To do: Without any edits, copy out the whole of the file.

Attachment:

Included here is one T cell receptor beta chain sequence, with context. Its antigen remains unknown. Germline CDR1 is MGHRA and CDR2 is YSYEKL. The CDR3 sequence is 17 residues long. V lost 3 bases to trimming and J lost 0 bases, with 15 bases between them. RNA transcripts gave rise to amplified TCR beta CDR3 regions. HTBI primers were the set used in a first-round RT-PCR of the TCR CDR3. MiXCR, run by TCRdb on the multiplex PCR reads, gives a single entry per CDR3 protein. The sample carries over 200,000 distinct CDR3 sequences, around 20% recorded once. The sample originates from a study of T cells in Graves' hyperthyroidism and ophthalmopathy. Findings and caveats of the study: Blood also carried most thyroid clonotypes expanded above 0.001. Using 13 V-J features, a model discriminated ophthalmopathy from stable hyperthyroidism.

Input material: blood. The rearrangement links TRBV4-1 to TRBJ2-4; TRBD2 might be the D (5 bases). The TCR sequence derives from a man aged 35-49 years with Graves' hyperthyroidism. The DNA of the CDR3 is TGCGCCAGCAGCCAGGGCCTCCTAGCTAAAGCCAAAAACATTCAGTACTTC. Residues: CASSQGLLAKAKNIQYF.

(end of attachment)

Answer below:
Included here is one T cell receptor beta chain sequence, with context. Its antigen remains unknown. Germline CDR1 is MGHRA and CDR2 is YSYEKL. The CDR3 sequence is 17 residues long. V lost 3 bases to trimming and J lost 0 bases, with 15 bases between them. RNA transcripts gave rise to amplified TCR beta CDR3 regions. HTBI primers were the set used in a first-round RT-PCR of the TCR CDR3. MiXCR, run by TCRdb on the multiplex PCR reads, gives a single entry per CDR3 protein. The sample carries over 200,000 distinct CDR3 sequences, around 20% recorded once. The sample originates from a study of T cells in Graves' hyperthyroidism and ophthalmopathy. Findings and caveats of the study: Blood also carried most thyroid clonotypes expanded above 0.001. Using 13 V-J features, a model discriminated ophthalmopathy from stable hyperthyroidism.

Input material: blood. The rearrangement links TRBV4-1 to TRBJ2-4; TRBD2 might be the D (5 bases). The TCR sequence derives from a man aged 35-49 years with Graves' hyperthyroidism. The DNA of the CDR3 is TGCGCCAGCAGCCAGGGCCTCCTAGCTAAAGCCAAAAACATTCAGTACTTC. Residues: CASSQGLLAKAKNIQYF.